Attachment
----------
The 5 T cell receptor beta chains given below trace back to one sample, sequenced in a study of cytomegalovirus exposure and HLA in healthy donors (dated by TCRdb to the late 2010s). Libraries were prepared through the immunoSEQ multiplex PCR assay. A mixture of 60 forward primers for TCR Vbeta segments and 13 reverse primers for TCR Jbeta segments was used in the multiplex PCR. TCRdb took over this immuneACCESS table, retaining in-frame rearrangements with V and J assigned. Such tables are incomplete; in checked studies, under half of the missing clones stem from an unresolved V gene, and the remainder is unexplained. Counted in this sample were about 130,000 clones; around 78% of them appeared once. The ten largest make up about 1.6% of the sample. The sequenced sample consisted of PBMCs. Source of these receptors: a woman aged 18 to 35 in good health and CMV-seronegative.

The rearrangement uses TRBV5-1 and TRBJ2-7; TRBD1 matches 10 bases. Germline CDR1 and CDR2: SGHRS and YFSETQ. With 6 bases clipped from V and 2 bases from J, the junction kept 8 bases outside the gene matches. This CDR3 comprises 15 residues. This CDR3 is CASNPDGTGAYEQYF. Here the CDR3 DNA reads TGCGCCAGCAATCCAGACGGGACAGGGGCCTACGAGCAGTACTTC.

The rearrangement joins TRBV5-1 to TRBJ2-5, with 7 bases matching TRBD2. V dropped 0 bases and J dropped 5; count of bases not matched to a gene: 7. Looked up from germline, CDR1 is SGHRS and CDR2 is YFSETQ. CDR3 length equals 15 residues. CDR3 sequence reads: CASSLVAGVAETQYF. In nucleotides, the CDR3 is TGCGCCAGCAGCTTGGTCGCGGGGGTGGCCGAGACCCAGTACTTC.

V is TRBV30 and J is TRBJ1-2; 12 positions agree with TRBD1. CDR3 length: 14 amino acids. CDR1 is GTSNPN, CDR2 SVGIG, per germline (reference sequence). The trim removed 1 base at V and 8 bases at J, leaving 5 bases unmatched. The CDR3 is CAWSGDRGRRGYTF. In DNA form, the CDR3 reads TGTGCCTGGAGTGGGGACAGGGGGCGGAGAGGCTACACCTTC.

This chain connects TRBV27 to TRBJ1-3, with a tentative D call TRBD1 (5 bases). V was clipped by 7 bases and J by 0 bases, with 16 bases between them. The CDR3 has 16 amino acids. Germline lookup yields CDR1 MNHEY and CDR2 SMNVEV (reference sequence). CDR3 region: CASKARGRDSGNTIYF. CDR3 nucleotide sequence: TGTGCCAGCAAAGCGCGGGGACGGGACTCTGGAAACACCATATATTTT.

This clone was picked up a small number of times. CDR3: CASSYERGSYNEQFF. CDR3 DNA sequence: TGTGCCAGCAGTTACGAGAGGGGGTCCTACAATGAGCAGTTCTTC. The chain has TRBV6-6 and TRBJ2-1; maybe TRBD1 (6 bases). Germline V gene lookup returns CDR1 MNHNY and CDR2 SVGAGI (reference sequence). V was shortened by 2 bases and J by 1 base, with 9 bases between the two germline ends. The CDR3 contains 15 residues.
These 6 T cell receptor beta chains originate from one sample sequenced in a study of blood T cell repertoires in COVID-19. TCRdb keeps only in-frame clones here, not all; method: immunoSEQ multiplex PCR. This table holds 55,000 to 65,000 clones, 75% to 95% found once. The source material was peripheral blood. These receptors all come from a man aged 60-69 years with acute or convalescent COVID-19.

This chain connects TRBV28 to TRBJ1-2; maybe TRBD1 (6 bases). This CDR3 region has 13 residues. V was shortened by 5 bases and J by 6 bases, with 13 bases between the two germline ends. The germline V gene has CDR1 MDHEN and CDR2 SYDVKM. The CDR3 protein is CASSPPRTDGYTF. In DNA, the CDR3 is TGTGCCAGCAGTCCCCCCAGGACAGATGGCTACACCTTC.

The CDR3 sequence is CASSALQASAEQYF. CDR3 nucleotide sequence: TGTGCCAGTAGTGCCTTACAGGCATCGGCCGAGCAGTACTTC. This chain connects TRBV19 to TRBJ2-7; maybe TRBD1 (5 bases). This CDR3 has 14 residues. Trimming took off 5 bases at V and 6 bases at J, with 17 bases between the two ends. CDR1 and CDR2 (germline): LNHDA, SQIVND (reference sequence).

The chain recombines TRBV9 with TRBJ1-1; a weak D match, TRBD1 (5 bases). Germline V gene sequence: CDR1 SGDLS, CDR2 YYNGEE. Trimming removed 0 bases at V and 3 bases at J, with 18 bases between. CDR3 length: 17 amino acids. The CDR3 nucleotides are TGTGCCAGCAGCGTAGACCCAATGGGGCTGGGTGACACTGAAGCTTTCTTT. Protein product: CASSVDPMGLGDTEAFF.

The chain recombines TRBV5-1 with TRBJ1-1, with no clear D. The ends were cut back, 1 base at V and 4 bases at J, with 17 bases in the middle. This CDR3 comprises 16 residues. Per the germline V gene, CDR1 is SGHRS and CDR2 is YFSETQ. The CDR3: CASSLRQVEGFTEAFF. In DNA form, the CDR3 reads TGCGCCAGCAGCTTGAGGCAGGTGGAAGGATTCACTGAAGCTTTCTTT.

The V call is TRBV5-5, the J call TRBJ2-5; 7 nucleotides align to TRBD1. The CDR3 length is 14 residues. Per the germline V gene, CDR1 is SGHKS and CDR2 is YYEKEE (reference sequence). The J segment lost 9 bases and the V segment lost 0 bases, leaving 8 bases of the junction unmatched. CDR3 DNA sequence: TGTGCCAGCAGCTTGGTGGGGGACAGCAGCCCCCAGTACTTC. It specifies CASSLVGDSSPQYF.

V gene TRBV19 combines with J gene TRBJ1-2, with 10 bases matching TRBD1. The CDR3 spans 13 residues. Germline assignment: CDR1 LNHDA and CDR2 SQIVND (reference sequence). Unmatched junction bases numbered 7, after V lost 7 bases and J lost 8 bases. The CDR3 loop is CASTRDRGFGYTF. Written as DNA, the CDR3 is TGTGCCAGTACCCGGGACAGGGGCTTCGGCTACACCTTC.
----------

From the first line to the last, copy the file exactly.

The 5 T cell receptor beta chains given below trace back to one sample, sequenced in a study of cytomegalovirus exposure and HLA in healthy donors (dated by TCRdb to the late 2010s). Libraries were prepared through the immunoSEQ multiplex PCR assay. A mixture of 60 forward primers for TCR Vbeta segments and 13 reverse primers for TCR Jbeta segments was used in the multiplex PCR. TCRdb took over this immuneACCESS table, retaining in-frame rearrangements with V and J assigned. Such tables are incomplete; in checked studies, under half of the missing clones stem from an unresolved V gene, and the remainder is unexplained. Counted in this sample were about 130,000 clones; around 78% of them appeared once. The ten largest make up about 1.6% of the sample. The sequenced sample consisted of PBMCs. Source of these receptors: a woman aged 18 to 35 in good health and CMV-seronegative.

The rearrangement uses TRBV5-1 and TRBJ2-7; TRBD1 matches 10 bases. Germline CDR1 and CDR2: SGHRS and YFSETQ. With 6 bases clipped from V and 2 bases from J, the junction kept 8 bases outside the gene matches. This CDR3 comprises 15 residues. This CDR3 is CASNPDGTGAYEQYF. Here the CDR3 DNA reads TGCGCCAGCAATCCAGACGGGACAGGGGCCTACGAGCAGTACTTC.

The rearrangement joins TRBV5-1 to TRBJ2-5, with 7 bases matching TRBD2. V dropped 0 bases and J dropped 5; count of bases not matched to a gene: 7. Looked up from germline, CDR1 is SGHRS and CDR2 is YFSETQ. CDR3 length equals 15 residues. CDR3 sequence reads: CASSLVAGVAETQYF. In nucleotides, the CDR3 is TGCGCCAGCAGCTTGGTCGCGGGGGTGGCCGAGACCCAGTACTTC.

V is TRBV30 and J is TRBJ1-2; 12 positions agree with TRBD1. CDR3 length: 14 amino acids. CDR1 is GTSNPN, CDR2 SVGIG, per germline (reference sequence). The trim removed 1 base at V and 8 bases at J, leaving 5 bases unmatched. The CDR3 is CAWSGDRGRRGYTF. In DNA form, the CDR3 reads TGTGCCTGGAGTGGGGACAGGGGGCGGAGAGGCTACACCTTC.

This chain connects TRBV27 to TRBJ1-3, with a tentative D call TRBD1 (5 bases). V was clipped by 7 bases and J by 0 bases, with 16 bases between them. The CDR3 has 16 amino acids. Germline lookup yields CDR1 MNHEY and CDR2 SMNVEV (reference sequence). CDR3 region: CASKARGRDSGNTIYF. CDR3 nucleotide sequence: TGTGCCAGCAAAGCGCGGGGACGGGACTCTGGAAACACCATATATTTT.

This clone was picked up a small number of times. CDR3: CASSYERGSYNEQFF. CDR3 DNA sequence: TGTGCCAGCAGTTACGAGAGGGGGTCCTACAATGAGCAGTTCTTC. The chain has TRBV6-6 and TRBJ2-1; maybe TRBD1 (6 bases). Germline V gene lookup returns CDR1 MNHNY and CDR2 SVGAGI (reference sequence). V was shortened by 2 bases and J by 1 base, with 9 bases between the two germline ends. The CDR3 contains 15 residues.
These 6 T cell receptor beta chains originate from one sample sequenced in a study of blood T cell repertoires in COVID-19. TCRdb keeps only in-frame clones here, not all; method: immunoSEQ multiplex PCR. This table holds 55,000 to 65,000 clones, 75% to 95% found once. The source material was peripheral blood. These receptors all come from a man aged 60-69 years with acute or convalescent COVID-19.

This chain connects TRBV28 to TRBJ1-2; maybe TRBD1 (6 bases). This CDR3 region has 13 residues. V was shortened by 5 bases and J by 6 bases, with 13 bases between the two germline ends. The germline V gene has CDR1 MDHEN and CDR2 SYDVKM. The CDR3 protein is CASSPPRTDGYTF. In DNA, the CDR3 is TGTGCCAGCAGTCCCCCCAGGACAGATGGCTACACCTTC.

The CDR3 sequence is CASSALQASAEQYF. CDR3 nucleotide sequence: TGTGCCAGTAGTGCCTTACAGGCATCGGCCGAGCAGTACTTC. This chain connects TRBV19 to TRBJ2-7; maybe TRBD1 (5 bases). This CDR3 has 14 residues. Trimming took off 5 bases at V and 6 bases at J, with 17 bases between the two ends. CDR1 and CDR2 (germline): LNHDA, SQIVND (reference sequence).

The chain recombines TRBV9 with TRBJ1-1; a weak D match, TRBD1 (5 bases). Germline V gene sequence: CDR1 SGDLS, CDR2 YYNGEE. Trimming removed 0 bases at V and 3 bases at J, with 18 bases between. CDR3 length: 17 amino acids. The CDR3 nucleotides are TGTGCCAGCAGCGTAGACCCAATGGGGCTGGGTGACACTGAAGCTTTCTTT. Protein product: CASSVDPMGLGDTEAFF.

The chain recombines TRBV5-1 with TRBJ1-1, with no clear D. The ends were cut back, 1 base at V and 4 bases at J, with 17 bases in the middle. This CDR3 comprises 16 residues. Per the germline V gene, CDR1 is SGHRS and CDR2 is YFSETQ. The CDR3: CASSLRQVEGFTEAFF. In DNA form, the CDR3 reads TGCGCCAGCAGCTTGAGGCAGGTGGAAGGATTCACTGAAGCTTTCTTT.

The V call is TRBV5-5, the J call TRBJ2-5; 7 nucleotides align to TRBD1. The CDR3 length is 14 residues. Per the germline V gene, CDR1 is SGHKS and CDR2 is YYEKEE (reference sequence). The J segment lost 9 bases and the V segment lost 0 bases, leaving 8 bases of the junction unmatched. CDR3 DNA sequence: TGTGCCAGCAGCTTGGTGGGGGACAGCAGCCCCCAGTACTTC. It specifies CASSLVGDSSPQYF.

V gene TRBV19 combines with J gene TRBJ1-2, with 10 bases matching TRBD1. The CDR3 spans 13 residues. Germline assignment: CDR1 LNHDA and CDR2 SQIVND (reference sequence). Unmatched junction bases numbered 7, after V lost 7 bases and J lost 8 bases. The CDR3 loop is CASTRDRGFGYTF. Written as DNA, the CDR3 is TGTGCCAGTACCCGGGACAGGGGCTTCGGCTACACCTTC.